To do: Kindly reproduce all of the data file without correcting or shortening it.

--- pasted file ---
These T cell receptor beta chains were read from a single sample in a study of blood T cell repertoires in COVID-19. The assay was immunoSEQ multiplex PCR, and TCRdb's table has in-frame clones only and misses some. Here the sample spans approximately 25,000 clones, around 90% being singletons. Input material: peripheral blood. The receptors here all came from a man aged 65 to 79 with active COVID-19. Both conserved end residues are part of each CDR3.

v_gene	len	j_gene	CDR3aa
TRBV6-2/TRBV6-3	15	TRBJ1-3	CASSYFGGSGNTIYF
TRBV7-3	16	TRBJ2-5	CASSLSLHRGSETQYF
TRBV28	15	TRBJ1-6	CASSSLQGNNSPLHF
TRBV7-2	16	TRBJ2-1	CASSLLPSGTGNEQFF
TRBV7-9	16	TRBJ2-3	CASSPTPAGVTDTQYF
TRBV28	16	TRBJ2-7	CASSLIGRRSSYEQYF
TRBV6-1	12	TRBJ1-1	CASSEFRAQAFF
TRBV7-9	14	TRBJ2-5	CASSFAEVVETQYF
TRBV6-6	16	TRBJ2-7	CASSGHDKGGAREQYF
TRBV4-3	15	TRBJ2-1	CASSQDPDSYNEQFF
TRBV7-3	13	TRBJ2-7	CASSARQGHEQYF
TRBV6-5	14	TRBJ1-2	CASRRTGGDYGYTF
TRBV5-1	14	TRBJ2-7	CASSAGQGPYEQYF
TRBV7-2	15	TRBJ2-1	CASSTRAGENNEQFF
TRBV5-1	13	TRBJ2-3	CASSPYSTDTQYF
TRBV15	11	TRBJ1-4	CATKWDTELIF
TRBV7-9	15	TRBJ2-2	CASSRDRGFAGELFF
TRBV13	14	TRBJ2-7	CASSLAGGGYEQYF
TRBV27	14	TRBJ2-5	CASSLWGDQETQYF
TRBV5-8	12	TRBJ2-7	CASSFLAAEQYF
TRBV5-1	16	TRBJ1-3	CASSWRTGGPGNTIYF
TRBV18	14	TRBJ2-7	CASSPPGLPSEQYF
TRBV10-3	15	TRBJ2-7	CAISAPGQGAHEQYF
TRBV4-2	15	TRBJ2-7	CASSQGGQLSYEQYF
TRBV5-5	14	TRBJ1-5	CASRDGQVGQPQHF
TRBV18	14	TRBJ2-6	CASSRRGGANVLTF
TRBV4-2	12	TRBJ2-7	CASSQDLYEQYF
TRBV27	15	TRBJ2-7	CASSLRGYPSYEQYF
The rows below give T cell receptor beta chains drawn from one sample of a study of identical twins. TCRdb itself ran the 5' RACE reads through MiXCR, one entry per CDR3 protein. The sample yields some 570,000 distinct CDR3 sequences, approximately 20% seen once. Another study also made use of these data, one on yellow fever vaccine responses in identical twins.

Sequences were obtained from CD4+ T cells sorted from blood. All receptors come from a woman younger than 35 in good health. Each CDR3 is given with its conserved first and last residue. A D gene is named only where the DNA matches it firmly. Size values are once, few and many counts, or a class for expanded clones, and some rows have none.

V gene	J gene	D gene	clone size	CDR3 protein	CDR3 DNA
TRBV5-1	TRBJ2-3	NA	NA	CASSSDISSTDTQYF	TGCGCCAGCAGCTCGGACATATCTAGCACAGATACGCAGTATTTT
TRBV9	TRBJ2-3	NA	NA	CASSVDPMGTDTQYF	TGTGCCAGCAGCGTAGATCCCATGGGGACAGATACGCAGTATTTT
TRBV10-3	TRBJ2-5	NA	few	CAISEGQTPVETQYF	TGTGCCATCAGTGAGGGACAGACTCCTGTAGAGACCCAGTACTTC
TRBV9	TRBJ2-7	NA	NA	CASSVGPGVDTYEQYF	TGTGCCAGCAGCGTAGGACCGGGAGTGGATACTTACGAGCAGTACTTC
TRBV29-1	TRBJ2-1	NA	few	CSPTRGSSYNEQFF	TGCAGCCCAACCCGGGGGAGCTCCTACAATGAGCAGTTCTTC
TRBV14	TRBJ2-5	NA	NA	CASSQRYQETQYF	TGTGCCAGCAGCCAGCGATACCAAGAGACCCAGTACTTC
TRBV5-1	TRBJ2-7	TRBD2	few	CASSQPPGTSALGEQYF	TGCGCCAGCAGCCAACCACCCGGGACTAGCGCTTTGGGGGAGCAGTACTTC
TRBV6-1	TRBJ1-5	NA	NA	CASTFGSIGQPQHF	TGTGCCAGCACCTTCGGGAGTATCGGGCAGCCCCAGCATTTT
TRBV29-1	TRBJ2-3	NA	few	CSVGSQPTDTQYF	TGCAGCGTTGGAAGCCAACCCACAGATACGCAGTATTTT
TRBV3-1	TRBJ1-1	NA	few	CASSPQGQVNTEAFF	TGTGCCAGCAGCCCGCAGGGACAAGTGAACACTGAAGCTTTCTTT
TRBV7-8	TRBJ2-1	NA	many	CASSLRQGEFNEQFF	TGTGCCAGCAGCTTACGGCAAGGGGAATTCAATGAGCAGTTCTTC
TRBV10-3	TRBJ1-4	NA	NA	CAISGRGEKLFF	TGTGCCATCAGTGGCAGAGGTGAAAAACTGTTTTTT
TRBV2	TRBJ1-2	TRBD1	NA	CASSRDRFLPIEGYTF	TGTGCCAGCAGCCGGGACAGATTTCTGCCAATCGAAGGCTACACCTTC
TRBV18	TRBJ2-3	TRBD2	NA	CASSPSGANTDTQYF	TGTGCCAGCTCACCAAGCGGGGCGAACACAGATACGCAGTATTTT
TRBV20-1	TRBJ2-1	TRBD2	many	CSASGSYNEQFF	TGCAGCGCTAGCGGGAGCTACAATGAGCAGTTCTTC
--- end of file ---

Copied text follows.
These T cell receptor beta chains were read from a single sample in a study of blood T cell repertoires in COVID-19. The assay was immunoSEQ multiplex PCR, and TCRdb's table has in-frame clones only and misses some. Here the sample spans approximately 25,000 clones, around 90% being singletons. Input material: peripheral blood. The receptors here all came from a man aged 65 to 79 with active COVID-19. Both conserved end residues are part of each CDR3.

v_gene	len	j_gene	CDR3aa
TRBV6-2/TRBV6-3	15	TRBJ1-3	CASSYFGGSGNTIYF
TRBV7-3	16	TRBJ2-5	CASSLSLHRGSETQYF
TRBV28	15	TRBJ1-6	CASSSLQGNNSPLHF
TRBV7-2	16	TRBJ2-1	CASSLLPSGTGNEQFF
TRBV7-9	16	TRBJ2-3	CASSPTPAGVTDTQYF
TRBV28	16	TRBJ2-7	CASSLIGRRSSYEQYF
TRBV6-1	12	TRBJ1-1	CASSEFRAQAFF
TRBV7-9	14	TRBJ2-5	CASSFAEVVETQYF
TRBV6-6	16	TRBJ2-7	CASSGHDKGGAREQYF
TRBV4-3	15	TRBJ2-1	CASSQDPDSYNEQFF
TRBV7-3	13	TRBJ2-7	CASSARQGHEQYF
TRBV6-5	14	TRBJ1-2	CASRRTGGDYGYTF
TRBV5-1	14	TRBJ2-7	CASSAGQGPYEQYF
TRBV7-2	15	TRBJ2-1	CASSTRAGENNEQFF
TRBV5-1	13	TRBJ2-3	CASSPYSTDTQYF
TRBV15	11	TRBJ1-4	CATKWDTELIF
TRBV7-9	15	TRBJ2-2	CASSRDRGFAGELFF
TRBV13	14	TRBJ2-7	CASSLAGGGYEQYF
TRBV27	14	TRBJ2-5	CASSLWGDQETQYF
TRBV5-8	12	TRBJ2-7	CASSFLAAEQYF
TRBV5-1	16	TRBJ1-3	CASSWRTGGPGNTIYF
TRBV18	14	TRBJ2-7	CASSPPGLPSEQYF
TRBV10-3	15	TRBJ2-7	CAISAPGQGAHEQYF
TRBV4-2	15	TRBJ2-7	CASSQGGQLSYEQYF
TRBV5-5	14	TRBJ1-5	CASRDGQVGQPQHF
TRBV18	14	TRBJ2-6	CASSRRGGANVLTF
TRBV4-2	12	TRBJ2-7	CASSQDLYEQYF
TRBV27	15	TRBJ2-7	CASSLRGYPSYEQYF
The rows below give T cell receptor beta chains drawn from one sample of a study of identical twins. TCRdb itself ran the 5' RACE reads through MiXCR, one entry per CDR3 protein. The sample yields some 570,000 distinct CDR3 sequences, approximately 20% seen once. Another study also made use of these data, one on yellow fever vaccine responses in identical twins.

Sequences were obtained from CD4+ T cells sorted from blood. All receptors come from a woman younger than 35 in good health. Each CDR3 is given with its conserved first and last residue. A D gene is named only where the DNA matches it firmly. Size values are once, few and many counts, or a class for expanded clones, and some rows have none.

V gene	J gene	D gene	clone size	CDR3 protein	CDR3 DNA
TRBV5-1	TRBJ2-3	NA	NA	CASSSDISSTDTQYF	TGCGCCAGCAGCTCGGACATATCTAGCACAGATACGCAGTATTTT
TRBV9	TRBJ2-3	NA	NA	CASSVDPMGTDTQYF	TGTGCCAGCAGCGTAGATCCCATGGGGACAGATACGCAGTATTTT
TRBV10-3	TRBJ2-5	NA	few	CAISEGQTPVETQYF	TGTGCCATCAGTGAGGGACAGACTCCTGTAGAGACCCAGTACTTC
TRBV9	TRBJ2-7	NA	NA	CASSVGPGVDTYEQYF	TGTGCCAGCAGCGTAGGACCGGGAGTGGATACTTACGAGCAGTACTTC
TRBV29-1	TRBJ2-1	NA	few	CSPTRGSSYNEQFF	TGCAGCCCAACCCGGGGGAGCTCCTACAATGAGCAGTTCTTC
TRBV14	TRBJ2-5	NA	NA	CASSQRYQETQYF	TGTGCCAGCAGCCAGCGATACCAAGAGACCCAGTACTTC
TRBV5-1	TRBJ2-7	TRBD2	few	CASSQPPGTSALGEQYF	TGCGCCAGCAGCCAACCACCCGGGACTAGCGCTTTGGGGGAGCAGTACTTC
TRBV6-1	TRBJ1-5	NA	NA	CASTFGSIGQPQHF	TGTGCCAGCACCTTCGGGAGTATCGGGCAGCCCCAGCATTTT
TRBV29-1	TRBJ2-3	NA	few	CSVGSQPTDTQYF	TGCAGCGTTGGAAGCCAACCCACAGATACGCAGTATTTT
TRBV3-1	TRBJ1-1	NA	few	CASSPQGQVNTEAFF	TGTGCCAGCAGCCCGCAGGGACAAGTGAACACTGAAGCTTTCTTT
TRBV7-8	TRBJ2-1	NA	many	CASSLRQGEFNEQFF	TGTGCCAGCAGCTTACGGCAAGGGGAATTCAATGAGCAGTTCTTC
TRBV10-3	TRBJ1-4	NA	NA	CAISGRGEKLFF	TGTGCCATCAGTGGCAGAGGTGAAAAACTGTTTTTT
TRBV2	TRBJ1-2	TRBD1	NA	CASSRDRFLPIEGYTF	TGTGCCAGCAGCCGGGACAGATTTCTGCCAATCGAAGGCTACACCTTC
TRBV18	TRBJ2-3	TRBD2	NA	CASSPSGANTDTQYF	TGTGCCAGCTCACCAAGCGGGGCGAACACAGATACGCAGTATTTT
TRBV20-1	TRBJ2-1	TRBD2	many	CSASGSYNEQFF	TGCAGCGCTAGCGGGAGCTACAATGAGCAGTTCTTC